Assignment 2:

by
Jenny Johnson

Quadratic functions are usually recognized in the standard form y = ax2  + bx + c.  This is a quadratic equation when y = 0, so when 0 = ax2  + bx + c. The purpose of this exploration is to examine the graphs of quadratic functions when they are in the  form y = (x – d)2  + f.  The graphs of quadratic functions in both of these forms are in the shape of a parabola.

What happens to the parabola as d varies in the function y = (x – d)2  + f ?

If we keep f = 1, we can explore the effects that d has on the parabola.  First, what happens when d = 1?

The parabola is concave up with a vertex of (1, 1).

The following illustration includes six different graphs with d values ranging from -1 to 4.

As the parabolas show, when d = -1, the vertex is (-1, 1).  When d = 0, the vertex of the parabola is (0, 1).  When d = 1, the vertex of the parabola is (1, 1).  When d = 2, the vertex of the parabola is (2, 1).  When d = 3, the vertex of the parabola is (3, 1).  When d = 4, the vertex of the parabola is (4, 1).  Clearly, d is always the x-value of the vertex of the parabola.  Varying d does not change the shape of the graph, only the position with respect to the x-axis.  The following movie shows the parabola as d ranges from -5 to 5.

What happens to the parabola as f varies in the function y = (x – d)2  + f ?

If we could d constant at d = 1, we can explore the effects f has on the graph.  The following illustration includes the parabolas as f ranges from -1 to 4.

As the parabolas show, when f = -1, the vertex is (1, -1).  When f = 0, the vertex of the parabola is (1, 0).  When f = 1, the vertex of the parabola is (1, 1).  When f = 2, the vertex of the parabola is (1, 2).  When f = 3, the vertex of the parabola is (1, 3).  When f = 4, the vertex of the parabola is (1, 4).  Clearly, f is always the y-value of the vertex of the parabola.  Varying f does not change the shape of the graph, only the position with respect to the y-axis.  The following movie shows the parabola as f ranges from -5 to 5.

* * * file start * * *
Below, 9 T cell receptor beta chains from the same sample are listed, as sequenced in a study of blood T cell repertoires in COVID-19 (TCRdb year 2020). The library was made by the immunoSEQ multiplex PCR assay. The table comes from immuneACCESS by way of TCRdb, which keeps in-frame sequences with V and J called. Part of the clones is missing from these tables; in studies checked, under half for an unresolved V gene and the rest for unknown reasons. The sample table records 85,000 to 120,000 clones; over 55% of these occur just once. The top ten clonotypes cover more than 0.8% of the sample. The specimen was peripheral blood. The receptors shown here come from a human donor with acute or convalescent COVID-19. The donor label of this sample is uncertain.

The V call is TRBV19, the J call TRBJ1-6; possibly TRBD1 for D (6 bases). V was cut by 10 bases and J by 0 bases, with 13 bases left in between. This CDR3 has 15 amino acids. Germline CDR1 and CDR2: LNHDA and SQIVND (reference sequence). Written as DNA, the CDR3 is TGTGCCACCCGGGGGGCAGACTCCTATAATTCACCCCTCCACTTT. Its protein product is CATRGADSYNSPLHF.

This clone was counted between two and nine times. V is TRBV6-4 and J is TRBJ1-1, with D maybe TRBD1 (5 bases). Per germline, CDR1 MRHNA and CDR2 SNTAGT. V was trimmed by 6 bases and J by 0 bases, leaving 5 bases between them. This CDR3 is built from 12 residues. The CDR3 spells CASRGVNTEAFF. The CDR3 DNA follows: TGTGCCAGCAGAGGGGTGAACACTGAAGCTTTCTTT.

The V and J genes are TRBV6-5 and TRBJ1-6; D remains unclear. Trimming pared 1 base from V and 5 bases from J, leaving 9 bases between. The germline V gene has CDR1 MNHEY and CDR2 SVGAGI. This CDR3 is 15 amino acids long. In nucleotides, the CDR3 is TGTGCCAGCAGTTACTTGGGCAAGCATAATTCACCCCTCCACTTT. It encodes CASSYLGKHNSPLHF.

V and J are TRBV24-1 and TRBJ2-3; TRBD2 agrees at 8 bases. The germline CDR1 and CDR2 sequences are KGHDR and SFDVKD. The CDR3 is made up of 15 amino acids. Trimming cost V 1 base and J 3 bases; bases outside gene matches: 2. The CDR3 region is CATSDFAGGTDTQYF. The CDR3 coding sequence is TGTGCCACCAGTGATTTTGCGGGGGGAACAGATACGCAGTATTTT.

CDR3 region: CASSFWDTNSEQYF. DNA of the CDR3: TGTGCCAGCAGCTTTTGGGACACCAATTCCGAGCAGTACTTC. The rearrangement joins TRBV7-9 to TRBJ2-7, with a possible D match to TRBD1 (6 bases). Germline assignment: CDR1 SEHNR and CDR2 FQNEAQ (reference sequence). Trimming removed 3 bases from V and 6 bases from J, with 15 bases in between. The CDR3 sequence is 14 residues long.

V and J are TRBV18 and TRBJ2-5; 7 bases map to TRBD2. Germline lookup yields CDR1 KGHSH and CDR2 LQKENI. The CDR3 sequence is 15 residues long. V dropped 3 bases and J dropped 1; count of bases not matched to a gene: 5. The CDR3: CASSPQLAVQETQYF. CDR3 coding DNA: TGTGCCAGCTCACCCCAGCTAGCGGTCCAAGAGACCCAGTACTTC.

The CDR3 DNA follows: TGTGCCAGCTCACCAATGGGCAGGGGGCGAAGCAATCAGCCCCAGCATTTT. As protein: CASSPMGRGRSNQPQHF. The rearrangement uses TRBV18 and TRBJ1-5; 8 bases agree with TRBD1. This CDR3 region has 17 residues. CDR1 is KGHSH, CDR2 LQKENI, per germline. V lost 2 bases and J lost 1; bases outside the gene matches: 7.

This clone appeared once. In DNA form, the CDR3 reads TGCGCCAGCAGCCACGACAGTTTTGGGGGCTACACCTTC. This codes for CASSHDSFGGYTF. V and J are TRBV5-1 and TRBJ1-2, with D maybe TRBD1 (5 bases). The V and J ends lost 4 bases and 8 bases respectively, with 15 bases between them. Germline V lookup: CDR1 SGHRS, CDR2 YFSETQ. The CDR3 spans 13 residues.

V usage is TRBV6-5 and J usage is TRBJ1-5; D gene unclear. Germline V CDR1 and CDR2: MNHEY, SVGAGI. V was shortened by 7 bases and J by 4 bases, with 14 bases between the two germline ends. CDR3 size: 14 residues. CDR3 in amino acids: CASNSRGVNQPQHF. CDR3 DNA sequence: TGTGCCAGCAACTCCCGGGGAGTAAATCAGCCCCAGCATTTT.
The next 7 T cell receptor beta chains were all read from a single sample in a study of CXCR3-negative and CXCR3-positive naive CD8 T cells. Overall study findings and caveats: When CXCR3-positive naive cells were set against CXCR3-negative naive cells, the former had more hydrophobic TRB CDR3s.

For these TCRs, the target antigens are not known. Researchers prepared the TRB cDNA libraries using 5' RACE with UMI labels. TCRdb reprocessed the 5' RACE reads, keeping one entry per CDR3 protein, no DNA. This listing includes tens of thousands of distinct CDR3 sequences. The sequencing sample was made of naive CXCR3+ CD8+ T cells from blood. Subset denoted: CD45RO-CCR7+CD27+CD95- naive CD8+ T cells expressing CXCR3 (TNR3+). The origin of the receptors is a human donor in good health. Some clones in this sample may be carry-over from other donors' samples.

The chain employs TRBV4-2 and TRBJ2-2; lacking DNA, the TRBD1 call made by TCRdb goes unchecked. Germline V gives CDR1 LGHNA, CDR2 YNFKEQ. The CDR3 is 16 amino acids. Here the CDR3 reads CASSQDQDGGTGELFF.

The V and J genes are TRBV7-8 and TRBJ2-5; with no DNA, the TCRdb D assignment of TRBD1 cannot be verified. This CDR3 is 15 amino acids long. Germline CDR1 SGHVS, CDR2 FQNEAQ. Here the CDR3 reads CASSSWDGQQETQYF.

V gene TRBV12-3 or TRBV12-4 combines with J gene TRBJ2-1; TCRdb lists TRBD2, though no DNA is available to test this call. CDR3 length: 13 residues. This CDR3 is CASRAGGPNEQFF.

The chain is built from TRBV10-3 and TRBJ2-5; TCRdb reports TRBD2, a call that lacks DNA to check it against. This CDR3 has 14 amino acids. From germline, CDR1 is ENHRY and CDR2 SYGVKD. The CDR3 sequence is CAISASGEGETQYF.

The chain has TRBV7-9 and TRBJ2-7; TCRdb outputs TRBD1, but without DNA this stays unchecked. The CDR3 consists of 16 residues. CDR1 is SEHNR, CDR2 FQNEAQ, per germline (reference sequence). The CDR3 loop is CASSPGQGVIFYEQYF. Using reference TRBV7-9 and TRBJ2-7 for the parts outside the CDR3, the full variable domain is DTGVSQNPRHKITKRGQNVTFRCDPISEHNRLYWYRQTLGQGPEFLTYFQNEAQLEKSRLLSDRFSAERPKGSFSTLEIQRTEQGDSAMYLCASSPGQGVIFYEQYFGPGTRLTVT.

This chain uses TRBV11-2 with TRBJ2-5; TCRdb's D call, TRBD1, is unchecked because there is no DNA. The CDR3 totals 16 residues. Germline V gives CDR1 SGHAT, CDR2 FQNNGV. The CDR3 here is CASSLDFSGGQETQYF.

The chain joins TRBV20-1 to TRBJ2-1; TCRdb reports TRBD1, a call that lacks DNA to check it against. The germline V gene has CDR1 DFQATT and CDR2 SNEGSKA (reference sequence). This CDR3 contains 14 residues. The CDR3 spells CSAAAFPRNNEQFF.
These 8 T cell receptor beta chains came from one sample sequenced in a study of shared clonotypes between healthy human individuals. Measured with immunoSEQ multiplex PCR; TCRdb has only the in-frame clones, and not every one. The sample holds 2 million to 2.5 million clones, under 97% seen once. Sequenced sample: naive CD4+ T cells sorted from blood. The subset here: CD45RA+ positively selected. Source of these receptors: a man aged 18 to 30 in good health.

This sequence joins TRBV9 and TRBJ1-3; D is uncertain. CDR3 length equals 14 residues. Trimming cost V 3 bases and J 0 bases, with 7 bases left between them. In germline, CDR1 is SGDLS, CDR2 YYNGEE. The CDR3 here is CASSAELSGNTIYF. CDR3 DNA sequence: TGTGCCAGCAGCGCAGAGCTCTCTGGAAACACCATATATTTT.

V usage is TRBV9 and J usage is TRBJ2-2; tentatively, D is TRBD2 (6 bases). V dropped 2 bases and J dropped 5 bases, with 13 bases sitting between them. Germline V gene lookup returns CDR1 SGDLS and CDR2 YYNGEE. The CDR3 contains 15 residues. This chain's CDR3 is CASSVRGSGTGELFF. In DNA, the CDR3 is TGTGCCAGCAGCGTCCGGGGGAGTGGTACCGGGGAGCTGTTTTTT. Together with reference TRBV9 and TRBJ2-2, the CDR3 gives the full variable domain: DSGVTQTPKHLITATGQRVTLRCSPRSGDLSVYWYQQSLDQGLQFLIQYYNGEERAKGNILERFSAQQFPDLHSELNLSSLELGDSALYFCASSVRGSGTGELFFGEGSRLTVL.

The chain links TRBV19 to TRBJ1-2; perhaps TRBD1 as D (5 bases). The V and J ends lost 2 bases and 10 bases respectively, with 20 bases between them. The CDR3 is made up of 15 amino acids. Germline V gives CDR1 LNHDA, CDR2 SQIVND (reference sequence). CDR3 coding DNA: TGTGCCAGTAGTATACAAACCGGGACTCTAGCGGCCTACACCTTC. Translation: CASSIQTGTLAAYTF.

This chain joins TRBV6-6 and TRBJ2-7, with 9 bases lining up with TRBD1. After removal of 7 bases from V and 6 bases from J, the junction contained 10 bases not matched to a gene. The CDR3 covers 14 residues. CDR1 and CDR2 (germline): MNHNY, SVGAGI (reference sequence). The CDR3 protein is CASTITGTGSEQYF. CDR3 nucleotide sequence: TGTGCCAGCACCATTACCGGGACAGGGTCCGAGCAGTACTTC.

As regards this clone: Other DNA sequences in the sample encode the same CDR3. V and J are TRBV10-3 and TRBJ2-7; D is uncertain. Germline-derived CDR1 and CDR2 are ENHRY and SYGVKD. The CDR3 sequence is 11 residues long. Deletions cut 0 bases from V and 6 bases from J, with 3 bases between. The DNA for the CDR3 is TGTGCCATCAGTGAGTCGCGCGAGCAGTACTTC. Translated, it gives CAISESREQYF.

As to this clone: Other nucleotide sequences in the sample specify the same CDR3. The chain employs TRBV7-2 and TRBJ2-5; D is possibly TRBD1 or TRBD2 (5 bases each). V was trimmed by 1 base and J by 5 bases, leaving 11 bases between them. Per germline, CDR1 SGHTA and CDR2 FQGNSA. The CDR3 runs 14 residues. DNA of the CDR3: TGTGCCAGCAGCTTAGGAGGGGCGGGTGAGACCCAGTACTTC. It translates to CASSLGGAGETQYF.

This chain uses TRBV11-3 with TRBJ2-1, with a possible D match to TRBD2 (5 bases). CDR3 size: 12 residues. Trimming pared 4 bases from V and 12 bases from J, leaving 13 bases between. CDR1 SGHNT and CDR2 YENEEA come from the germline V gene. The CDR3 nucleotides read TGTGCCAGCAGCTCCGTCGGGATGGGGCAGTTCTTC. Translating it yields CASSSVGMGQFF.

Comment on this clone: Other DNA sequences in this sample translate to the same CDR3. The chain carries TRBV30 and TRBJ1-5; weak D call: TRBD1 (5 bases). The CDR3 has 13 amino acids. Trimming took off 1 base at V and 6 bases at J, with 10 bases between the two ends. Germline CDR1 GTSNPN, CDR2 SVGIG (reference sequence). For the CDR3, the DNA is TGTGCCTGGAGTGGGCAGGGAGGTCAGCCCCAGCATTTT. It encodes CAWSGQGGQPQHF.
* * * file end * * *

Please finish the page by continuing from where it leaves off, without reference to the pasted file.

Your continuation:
We can conclude from our explorations that when the quadratic is in the form y = (x – d)2  + f, the vertex of the parabola will be (d, f).  To illustrate this concept, we can plot the points    (d, f) on our graphs using a parametric equations for a point, as is shown in the picture below (when d = 1 and f = 1).

The following movie shows the point (d, f) and the parabola as d ranges from -5 to 5.

As we see in the movie, the point (d, f) is always the vertex of the parabola.  Similarly, we can view a movie that shows the point (d, f) and the parabola as f ranges from -5 to 5.

We also see in this movie that the point (d, f) is always the vertex of the parabola.